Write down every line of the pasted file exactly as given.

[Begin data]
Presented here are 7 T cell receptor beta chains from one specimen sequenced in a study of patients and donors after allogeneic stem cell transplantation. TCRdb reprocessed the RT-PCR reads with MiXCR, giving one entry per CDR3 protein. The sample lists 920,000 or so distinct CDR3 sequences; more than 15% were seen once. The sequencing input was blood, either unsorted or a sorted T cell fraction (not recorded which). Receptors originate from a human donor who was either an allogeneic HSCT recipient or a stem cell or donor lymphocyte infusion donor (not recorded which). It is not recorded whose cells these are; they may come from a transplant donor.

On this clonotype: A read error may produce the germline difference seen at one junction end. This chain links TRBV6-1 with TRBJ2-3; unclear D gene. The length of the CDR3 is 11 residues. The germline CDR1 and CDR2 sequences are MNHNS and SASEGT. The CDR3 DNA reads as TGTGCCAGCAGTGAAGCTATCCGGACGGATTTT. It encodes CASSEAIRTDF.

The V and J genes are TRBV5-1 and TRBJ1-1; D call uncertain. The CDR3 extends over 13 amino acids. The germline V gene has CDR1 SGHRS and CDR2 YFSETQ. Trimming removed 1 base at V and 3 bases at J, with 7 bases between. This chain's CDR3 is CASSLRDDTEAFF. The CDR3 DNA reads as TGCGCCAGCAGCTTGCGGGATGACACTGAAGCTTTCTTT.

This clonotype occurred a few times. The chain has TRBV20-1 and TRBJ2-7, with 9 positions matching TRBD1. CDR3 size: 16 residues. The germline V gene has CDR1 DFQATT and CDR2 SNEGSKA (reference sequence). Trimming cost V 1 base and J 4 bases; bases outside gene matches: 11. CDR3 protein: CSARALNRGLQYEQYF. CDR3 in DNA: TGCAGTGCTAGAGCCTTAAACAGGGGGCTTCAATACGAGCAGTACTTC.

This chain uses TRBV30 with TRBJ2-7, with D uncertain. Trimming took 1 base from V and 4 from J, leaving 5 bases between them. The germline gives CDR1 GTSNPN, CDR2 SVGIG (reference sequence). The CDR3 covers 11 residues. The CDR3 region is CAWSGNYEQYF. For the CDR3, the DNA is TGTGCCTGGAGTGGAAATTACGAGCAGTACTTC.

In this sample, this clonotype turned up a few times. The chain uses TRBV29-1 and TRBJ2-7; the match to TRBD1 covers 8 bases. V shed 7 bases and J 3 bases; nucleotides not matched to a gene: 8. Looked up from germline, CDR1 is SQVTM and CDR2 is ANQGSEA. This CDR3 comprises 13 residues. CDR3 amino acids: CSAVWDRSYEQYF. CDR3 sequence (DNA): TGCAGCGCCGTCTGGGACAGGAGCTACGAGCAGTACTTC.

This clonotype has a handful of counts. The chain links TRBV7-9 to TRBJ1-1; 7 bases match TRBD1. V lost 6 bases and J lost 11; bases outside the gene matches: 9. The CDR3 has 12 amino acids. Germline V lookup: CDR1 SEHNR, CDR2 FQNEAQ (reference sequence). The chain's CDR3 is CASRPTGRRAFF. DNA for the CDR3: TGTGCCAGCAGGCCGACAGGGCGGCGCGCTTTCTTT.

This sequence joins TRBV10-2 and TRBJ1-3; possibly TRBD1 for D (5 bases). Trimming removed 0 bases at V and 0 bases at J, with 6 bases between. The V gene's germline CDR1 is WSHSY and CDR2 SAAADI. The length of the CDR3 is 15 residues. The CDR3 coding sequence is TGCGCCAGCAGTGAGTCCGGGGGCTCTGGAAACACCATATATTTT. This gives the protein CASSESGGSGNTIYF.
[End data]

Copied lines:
Presented here are 7 T cell receptor beta chains from one specimen sequenced in a study of patients and donors after allogeneic stem cell transplantation. TCRdb reprocessed the RT-PCR reads with MiXCR, giving one entry per CDR3 protein. The sample lists 920,000 or so distinct CDR3 sequences; more than 15% were seen once. The sequencing input was blood, either unsorted or a sorted T cell fraction (not recorded which). Receptors originate from a human donor who was either an allogeneic HSCT recipient or a stem cell or donor lymphocyte infusion donor (not recorded which). It is not recorded whose cells these are; they may come from a transplant donor.

On this clonotype: A read error may produce the germline difference seen at one junction end. This chain links TRBV6-1 with TRBJ2-3; unclear D gene. The length of the CDR3 is 11 residues. The germline CDR1 and CDR2 sequences are MNHNS and SASEGT. The CDR3 DNA reads as TGTGCCAGCAGTGAAGCTATCCGGACGGATTTT. It encodes CASSEAIRTDF.

The V and J genes are TRBV5-1 and TRBJ1-1; D call uncertain. The CDR3 extends over 13 amino acids. The germline V gene has CDR1 SGHRS and CDR2 YFSETQ. Trimming removed 1 base at V and 3 bases at J, with 7 bases between. This chain's CDR3 is CASSLRDDTEAFF. The CDR3 DNA reads as TGCGCCAGCAGCTTGCGGGATGACACTGAAGCTTTCTTT.

This clonotype occurred a few times. The chain has TRBV20-1 and TRBJ2-7, with 9 positions matching TRBD1. CDR3 size: 16 residues. The germline V gene has CDR1 DFQATT and CDR2 SNEGSKA (reference sequence). Trimming cost V 1 base and J 4 bases; bases outside gene matches: 11. CDR3 protein: CSARALNRGLQYEQYF. CDR3 in DNA: TGCAGTGCTAGAGCCTTAAACAGGGGGCTTCAATACGAGCAGTACTTC.

This chain uses TRBV30 with TRBJ2-7, with D uncertain. Trimming took 1 base from V and 4 from J, leaving 5 bases between them. The germline gives CDR1 GTSNPN, CDR2 SVGIG (reference sequence). The CDR3 covers 11 residues. The CDR3 region is CAWSGNYEQYF. For the CDR3, the DNA is TGTGCCTGGAGTGGAAATTACGAGCAGTACTTC.

In this sample, this clonotype turned up a few times. The chain uses TRBV29-1 and TRBJ2-7; the match to TRBD1 covers 8 bases. V shed 7 bases and J 3 bases; nucleotides not matched to a gene: 8. Looked up from germline, CDR1 is SQVTM and CDR2 is ANQGSEA. This CDR3 comprises 13 residues. CDR3 amino acids: CSAVWDRSYEQYF. CDR3 sequence (DNA): TGCAGCGCCGTCTGGGACAGGAGCTACGAGCAGTACTTC.

This clonotype has a handful of counts. The chain links TRBV7-9 to TRBJ1-1; 7 bases match TRBD1. V lost 6 bases and J lost 11; bases outside the gene matches: 9. The CDR3 has 12 amino acids. Germline V lookup: CDR1 SEHNR, CDR2 FQNEAQ (reference sequence). The chain's CDR3 is CASRPTGRRAFF. DNA for the CDR3: TGTGCCAGCAGGCCGACAGGGCGGCGCGCTTTCTTT.

This sequence joins TRBV10-2 and TRBJ1-3; possibly TRBD1 for D (5 bases). Trimming removed 0 bases at V and 0 bases at J, with 6 bases between. The V gene's germline CDR1 is WSHSY and CDR2 SAAADI. The length of the CDR3 is 15 residues. The CDR3 coding sequence is TGCGCCAGCAGTGAGTCCGGGGGCTCTGGAAACACCATATATTTT. This gives the protein CASSESGGSGNTIYF.